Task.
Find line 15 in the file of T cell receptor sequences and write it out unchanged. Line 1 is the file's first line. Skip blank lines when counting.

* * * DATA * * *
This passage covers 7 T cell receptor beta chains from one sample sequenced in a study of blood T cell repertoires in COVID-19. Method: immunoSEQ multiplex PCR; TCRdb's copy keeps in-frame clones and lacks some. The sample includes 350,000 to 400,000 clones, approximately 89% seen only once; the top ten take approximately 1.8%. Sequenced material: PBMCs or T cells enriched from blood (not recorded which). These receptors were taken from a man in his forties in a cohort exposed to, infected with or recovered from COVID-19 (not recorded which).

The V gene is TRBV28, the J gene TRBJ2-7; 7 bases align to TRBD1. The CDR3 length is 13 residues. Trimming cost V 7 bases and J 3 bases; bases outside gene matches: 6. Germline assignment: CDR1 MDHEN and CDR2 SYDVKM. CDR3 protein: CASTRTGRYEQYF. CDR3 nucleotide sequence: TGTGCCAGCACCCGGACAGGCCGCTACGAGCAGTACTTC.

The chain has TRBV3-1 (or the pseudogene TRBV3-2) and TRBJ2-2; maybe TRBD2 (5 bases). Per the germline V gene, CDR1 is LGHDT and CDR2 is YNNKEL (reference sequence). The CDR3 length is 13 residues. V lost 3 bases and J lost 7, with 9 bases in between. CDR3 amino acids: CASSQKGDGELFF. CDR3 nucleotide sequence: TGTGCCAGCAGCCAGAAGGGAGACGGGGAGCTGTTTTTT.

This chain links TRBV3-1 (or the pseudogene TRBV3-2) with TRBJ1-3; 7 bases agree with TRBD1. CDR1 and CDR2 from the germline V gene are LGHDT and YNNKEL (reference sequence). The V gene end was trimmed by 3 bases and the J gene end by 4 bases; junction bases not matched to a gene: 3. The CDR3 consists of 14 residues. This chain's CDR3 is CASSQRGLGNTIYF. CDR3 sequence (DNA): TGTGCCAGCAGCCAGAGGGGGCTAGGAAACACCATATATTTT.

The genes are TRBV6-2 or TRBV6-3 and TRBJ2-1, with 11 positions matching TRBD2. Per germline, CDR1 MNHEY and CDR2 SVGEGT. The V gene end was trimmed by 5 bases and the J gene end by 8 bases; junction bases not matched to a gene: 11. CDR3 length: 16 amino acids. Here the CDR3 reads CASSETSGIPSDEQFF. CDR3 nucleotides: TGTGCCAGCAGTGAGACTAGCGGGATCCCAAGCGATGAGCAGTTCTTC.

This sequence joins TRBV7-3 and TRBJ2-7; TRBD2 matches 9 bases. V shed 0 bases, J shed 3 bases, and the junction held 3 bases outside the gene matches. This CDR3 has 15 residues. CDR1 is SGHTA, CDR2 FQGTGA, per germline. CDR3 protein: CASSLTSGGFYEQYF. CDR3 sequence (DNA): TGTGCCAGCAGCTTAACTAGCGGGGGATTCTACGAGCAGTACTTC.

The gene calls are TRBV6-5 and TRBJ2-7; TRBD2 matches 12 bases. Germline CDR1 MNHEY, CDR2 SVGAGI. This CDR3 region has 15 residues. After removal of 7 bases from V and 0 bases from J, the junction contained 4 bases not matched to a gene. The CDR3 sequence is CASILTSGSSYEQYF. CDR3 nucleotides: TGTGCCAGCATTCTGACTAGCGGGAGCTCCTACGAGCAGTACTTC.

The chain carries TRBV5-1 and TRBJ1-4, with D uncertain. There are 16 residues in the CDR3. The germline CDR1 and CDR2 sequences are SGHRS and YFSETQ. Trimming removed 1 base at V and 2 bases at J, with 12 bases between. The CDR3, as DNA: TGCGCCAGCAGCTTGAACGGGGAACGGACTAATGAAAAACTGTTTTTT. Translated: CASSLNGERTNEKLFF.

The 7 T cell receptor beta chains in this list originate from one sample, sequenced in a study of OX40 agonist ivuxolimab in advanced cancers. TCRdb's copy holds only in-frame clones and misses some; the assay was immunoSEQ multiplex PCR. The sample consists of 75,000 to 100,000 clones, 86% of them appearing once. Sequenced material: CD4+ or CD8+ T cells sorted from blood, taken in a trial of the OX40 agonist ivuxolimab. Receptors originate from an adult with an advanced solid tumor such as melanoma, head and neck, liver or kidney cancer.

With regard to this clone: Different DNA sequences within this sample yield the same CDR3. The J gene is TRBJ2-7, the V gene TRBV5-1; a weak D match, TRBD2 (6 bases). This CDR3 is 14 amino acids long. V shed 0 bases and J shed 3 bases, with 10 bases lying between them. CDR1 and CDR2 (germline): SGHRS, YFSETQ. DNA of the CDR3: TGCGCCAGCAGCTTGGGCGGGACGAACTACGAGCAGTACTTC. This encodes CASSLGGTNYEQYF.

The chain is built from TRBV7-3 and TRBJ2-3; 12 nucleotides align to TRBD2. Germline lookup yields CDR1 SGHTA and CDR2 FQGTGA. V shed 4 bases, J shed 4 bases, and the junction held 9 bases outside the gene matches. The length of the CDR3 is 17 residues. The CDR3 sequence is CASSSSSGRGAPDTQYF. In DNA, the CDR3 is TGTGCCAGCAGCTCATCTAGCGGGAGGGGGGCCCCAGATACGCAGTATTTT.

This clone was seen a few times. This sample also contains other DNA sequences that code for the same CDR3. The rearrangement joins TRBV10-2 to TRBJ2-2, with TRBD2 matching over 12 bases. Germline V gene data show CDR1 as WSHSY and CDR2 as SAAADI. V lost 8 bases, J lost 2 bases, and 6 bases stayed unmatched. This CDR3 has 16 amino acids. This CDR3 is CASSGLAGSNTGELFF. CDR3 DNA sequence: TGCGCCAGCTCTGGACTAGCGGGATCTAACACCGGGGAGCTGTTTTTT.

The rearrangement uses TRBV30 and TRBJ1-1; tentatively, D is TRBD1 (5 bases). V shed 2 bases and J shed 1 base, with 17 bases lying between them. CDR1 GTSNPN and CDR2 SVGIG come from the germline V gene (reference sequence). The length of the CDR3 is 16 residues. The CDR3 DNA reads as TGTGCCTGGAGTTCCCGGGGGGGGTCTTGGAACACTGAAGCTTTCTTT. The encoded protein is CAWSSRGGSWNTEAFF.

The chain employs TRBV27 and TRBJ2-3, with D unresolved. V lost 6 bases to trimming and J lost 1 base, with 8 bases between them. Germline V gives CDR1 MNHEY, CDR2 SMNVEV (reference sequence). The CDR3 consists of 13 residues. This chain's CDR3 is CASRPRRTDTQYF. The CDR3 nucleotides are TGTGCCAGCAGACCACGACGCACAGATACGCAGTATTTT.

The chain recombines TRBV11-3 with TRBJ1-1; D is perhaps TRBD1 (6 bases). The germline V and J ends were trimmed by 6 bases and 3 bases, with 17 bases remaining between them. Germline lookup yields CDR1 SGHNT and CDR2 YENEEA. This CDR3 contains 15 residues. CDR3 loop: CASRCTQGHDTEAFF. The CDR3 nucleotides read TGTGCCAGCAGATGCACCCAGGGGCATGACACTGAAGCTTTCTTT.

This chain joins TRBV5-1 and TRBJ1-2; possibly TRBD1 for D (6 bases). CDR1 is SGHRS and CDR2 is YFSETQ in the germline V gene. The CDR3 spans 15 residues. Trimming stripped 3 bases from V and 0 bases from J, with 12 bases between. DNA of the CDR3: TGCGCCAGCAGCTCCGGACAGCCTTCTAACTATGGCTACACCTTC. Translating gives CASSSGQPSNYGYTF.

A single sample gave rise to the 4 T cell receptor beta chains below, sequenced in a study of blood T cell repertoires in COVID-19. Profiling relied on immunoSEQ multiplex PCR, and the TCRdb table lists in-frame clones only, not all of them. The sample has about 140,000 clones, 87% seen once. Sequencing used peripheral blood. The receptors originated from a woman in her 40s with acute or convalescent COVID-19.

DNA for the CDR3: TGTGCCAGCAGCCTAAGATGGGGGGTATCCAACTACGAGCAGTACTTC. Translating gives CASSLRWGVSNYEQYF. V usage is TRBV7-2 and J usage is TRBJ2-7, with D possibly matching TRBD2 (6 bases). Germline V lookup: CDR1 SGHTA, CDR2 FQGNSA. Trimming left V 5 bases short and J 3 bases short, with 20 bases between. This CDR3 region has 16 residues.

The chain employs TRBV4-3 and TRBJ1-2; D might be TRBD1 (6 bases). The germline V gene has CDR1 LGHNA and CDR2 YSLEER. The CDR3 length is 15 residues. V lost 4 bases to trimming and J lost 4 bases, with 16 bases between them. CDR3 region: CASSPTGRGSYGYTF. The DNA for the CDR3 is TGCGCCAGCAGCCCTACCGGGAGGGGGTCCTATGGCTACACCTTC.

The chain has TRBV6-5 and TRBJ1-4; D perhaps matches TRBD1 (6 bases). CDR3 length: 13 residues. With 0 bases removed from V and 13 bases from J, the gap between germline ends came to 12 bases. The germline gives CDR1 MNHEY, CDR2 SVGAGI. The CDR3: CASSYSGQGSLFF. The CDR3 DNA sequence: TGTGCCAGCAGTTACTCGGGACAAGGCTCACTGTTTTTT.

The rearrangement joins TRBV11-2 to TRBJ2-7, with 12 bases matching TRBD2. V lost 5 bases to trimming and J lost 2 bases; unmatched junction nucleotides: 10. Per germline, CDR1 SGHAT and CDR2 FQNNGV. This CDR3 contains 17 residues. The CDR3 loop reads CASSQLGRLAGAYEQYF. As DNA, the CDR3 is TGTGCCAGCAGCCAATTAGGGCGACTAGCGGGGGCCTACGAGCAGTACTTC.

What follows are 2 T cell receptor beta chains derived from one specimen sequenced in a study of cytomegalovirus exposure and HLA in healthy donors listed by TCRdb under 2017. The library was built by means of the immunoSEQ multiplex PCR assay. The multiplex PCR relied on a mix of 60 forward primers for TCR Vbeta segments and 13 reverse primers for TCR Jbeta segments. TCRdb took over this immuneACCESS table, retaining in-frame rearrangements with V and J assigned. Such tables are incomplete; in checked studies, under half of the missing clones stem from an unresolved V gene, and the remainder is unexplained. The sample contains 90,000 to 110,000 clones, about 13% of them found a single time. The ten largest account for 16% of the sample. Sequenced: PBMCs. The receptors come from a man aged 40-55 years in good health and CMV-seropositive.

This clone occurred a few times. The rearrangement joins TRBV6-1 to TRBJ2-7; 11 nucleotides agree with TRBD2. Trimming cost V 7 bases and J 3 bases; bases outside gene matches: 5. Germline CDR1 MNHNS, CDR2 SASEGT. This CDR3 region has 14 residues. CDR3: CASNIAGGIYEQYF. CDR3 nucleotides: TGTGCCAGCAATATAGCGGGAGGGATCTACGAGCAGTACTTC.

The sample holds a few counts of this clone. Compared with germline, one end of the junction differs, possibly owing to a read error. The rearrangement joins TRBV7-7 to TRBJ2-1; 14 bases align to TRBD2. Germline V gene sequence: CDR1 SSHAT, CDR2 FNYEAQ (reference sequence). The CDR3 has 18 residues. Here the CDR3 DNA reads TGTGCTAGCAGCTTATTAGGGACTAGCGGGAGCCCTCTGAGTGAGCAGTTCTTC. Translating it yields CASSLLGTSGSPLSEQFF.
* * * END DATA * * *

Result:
The chain recombines TRBV11-3 with TRBJ1-1; D is perhaps TRBD1 (6 bases). The germline V and J ends were trimmed by 6 bases and 3 bases, with 17 bases remaining between them. Germline lookup yields CDR1 SGHNT and CDR2 YENEEA. This CDR3 contains 15 residues. CDR3 loop: CASRCTQGHDTEAFF. The CDR3 nucleotides read TGTGCCAGCAGATGCACCCAGGGGCATGACACTGAAGCTTTCTTT.